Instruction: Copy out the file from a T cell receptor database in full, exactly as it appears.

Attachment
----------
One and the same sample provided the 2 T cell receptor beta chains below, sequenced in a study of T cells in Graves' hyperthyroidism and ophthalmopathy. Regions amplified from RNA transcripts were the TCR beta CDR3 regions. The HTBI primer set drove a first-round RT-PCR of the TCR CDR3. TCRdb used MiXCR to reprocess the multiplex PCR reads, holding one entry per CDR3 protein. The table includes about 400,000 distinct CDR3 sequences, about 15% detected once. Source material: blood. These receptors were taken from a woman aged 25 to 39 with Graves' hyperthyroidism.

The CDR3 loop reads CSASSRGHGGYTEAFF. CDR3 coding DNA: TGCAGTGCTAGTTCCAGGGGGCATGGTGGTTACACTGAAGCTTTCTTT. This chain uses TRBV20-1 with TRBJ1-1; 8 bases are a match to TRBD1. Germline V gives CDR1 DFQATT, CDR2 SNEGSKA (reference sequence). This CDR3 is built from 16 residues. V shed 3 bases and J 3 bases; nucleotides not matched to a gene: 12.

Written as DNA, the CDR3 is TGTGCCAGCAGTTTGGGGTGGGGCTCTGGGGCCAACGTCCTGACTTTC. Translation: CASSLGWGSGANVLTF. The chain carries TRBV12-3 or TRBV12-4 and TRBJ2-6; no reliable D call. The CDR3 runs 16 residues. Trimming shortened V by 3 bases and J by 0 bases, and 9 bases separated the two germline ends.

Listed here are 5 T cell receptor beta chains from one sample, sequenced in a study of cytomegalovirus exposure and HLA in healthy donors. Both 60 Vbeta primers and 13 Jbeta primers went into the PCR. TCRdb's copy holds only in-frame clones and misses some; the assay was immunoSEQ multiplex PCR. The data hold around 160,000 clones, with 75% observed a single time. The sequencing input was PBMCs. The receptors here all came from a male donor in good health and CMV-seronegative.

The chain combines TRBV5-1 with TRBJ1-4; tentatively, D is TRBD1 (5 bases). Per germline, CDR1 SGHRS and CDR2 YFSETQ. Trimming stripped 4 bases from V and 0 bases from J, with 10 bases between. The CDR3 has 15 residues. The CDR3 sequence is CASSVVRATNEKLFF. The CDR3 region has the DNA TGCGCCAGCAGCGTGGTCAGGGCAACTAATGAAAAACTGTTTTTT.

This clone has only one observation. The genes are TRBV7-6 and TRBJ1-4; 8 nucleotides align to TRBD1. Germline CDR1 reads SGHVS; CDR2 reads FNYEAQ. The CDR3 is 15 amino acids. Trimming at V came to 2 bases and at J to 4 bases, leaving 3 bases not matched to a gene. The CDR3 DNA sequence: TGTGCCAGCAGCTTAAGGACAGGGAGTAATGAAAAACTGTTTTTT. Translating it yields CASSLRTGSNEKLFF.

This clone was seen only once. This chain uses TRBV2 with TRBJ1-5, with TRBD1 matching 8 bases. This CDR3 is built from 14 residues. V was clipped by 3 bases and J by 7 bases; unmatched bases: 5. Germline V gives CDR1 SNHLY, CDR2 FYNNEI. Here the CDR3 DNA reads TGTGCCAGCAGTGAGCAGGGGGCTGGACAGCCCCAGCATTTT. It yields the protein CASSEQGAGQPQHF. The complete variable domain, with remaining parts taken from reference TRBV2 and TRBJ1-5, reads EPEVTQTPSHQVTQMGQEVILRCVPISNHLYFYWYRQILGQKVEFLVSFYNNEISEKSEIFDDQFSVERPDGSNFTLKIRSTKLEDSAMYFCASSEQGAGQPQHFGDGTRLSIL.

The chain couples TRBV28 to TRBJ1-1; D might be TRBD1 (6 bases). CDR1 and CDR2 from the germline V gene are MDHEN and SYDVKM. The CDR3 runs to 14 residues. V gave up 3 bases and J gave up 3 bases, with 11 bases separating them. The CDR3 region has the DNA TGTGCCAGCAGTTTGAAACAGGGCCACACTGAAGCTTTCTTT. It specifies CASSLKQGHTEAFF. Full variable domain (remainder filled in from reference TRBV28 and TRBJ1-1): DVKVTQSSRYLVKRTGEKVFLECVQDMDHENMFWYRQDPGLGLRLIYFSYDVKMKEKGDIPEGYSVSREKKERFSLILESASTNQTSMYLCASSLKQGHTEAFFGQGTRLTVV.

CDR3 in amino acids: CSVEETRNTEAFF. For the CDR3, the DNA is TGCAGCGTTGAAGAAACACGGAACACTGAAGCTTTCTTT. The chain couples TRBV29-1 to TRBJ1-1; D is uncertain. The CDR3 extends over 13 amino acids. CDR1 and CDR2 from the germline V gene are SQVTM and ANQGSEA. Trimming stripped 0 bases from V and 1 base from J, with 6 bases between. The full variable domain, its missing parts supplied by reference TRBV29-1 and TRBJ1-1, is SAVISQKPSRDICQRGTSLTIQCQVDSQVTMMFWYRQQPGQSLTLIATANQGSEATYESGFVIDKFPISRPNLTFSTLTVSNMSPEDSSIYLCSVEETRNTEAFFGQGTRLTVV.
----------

One and the same sample provided the 2 T cell receptor beta chains below, sequenced in a study of T cells in Graves' hyperthyroidism and ophthalmopathy. Regions amplified from RNA transcripts were the TCR beta CDR3 regions. The HTBI primer set drove a first-round RT-PCR of the TCR CDR3. TCRdb used MiXCR to reprocess the multiplex PCR reads, holding one entry per CDR3 protein. The table includes about 400,000 distinct CDR3 sequences, about 15% detected once. Source material: blood. These receptors were taken from a woman aged 25 to 39 with Graves' hyperthyroidism.

The CDR3 loop reads CSASSRGHGGYTEAFF. CDR3 coding DNA: TGCAGTGCTAGTTCCAGGGGGCATGGTGGTTACACTGAAGCTTTCTTT. This chain uses TRBV20-1 with TRBJ1-1; 8 bases are a match to TRBD1. Germline V gives CDR1 DFQATT, CDR2 SNEGSKA (reference sequence). This CDR3 is built from 16 residues. V shed 3 bases and J 3 bases; nucleotides not matched to a gene: 12.

Written as DNA, the CDR3 is TGTGCCAGCAGTTTGGGGTGGGGCTCTGGGGCCAACGTCCTGACTTTC. Translation: CASSLGWGSGANVLTF. The chain carries TRBV12-3 or TRBV12-4 and TRBJ2-6; no reliable D call. The CDR3 runs 16 residues. Trimming shortened V by 3 bases and J by 0 bases, and 9 bases separated the two germline ends.

Listed here are 5 T cell receptor beta chains from one sample, sequenced in a study of cytomegalovirus exposure and HLA in healthy donors. Both 60 Vbeta primers and 13 Jbeta primers went into the PCR. TCRdb's copy holds only in-frame clones and misses some; the assay was immunoSEQ multiplex PCR. The data hold around 160,000 clones, with 75% observed a single time. The sequencing input was PBMCs. The receptors here all came from a male donor in good health and CMV-seronegative.

The chain combines TRBV5-1 with TRBJ1-4; tentatively, D is TRBD1 (5 bases). Per germline, CDR1 SGHRS and CDR2 YFSETQ. Trimming stripped 4 bases from V and 0 bases from J, with 10 bases between. The CDR3 has 15 residues. The CDR3 sequence is CASSVVRATNEKLFF. The CDR3 region has the DNA TGCGCCAGCAGCGTGGTCAGGGCAACTAATGAAAAACTGTTTTTT.

This clone has only one observation. The genes are TRBV7-6 and TRBJ1-4; 8 nucleotides align to TRBD1. Germline CDR1 reads SGHVS; CDR2 reads FNYEAQ. The CDR3 is 15 amino acids. Trimming at V came to 2 bases and at J to 4 bases, leaving 3 bases not matched to a gene. The CDR3 DNA sequence: TGTGCCAGCAGCTTAAGGACAGGGAGTAATGAAAAACTGTTTTTT. Translating it yields CASSLRTGSNEKLFF.

This clone was seen only once. This chain uses TRBV2 with TRBJ1-5, with TRBD1 matching 8 bases. This CDR3 is built from 14 residues. V was clipped by 3 bases and J by 7 bases; unmatched bases: 5. Germline V gives CDR1 SNHLY, CDR2 FYNNEI. Here the CDR3 DNA reads TGTGCCAGCAGTGAGCAGGGGGCTGGACAGCCCCAGCATTTT. It yields the protein CASSEQGAGQPQHF. The complete variable domain, with remaining parts taken from reference TRBV2 and TRBJ1-5, reads EPEVTQTPSHQVTQMGQEVILRCVPISNHLYFYWYRQILGQKVEFLVSFYNNEISEKSEIFDDQFSVERPDGSNFTLKIRSTKLEDSAMYFCASSEQGAGQPQHFGDGTRLSIL.

The chain couples TRBV28 to TRBJ1-1; D might be TRBD1 (6 bases). CDR1 and CDR2 from the germline V gene are MDHEN and SYDVKM. The CDR3 runs to 14 residues. V gave up 3 bases and J gave up 3 bases, with 11 bases separating them. The CDR3 region has the DNA TGTGCCAGCAGTTTGAAACAGGGCCACACTGAAGCTTTCTTT. It specifies CASSLKQGHTEAFF. Full variable domain (remainder filled in from reference TRBV28 and TRBJ1-1): DVKVTQSSRYLVKRTGEKVFLECVQDMDHENMFWYRQDPGLGLRLIYFSYDVKMKEKGDIPEGYSVSREKKERFSLILESASTNQTSMYLCASSLKQGHTEAFFGQGTRLTVV.

CDR3 in amino acids: CSVEETRNTEAFF. For the CDR3, the DNA is TGCAGCGTTGAAGAAACACGGAACACTGAAGCTTTCTTT. The chain couples TRBV29-1 to TRBJ1-1; D is uncertain. The CDR3 extends over 13 amino acids. CDR1 and CDR2 from the germline V gene are SQVTM and ANQGSEA. Trimming stripped 0 bases from V and 1 base from J, with 6 bases between. The full variable domain, its missing parts supplied by reference TRBV29-1 and TRBJ1-1, is SAVISQKPSRDICQRGTSLTIQCQVDSQVTMMFWYRQQPGQSLTLIATANQGSEATYESGFVIDKFPISRPNLTFSTLTVSNMSPEDSSIYLCSVEETRNTEAFFGQGTRLTVV.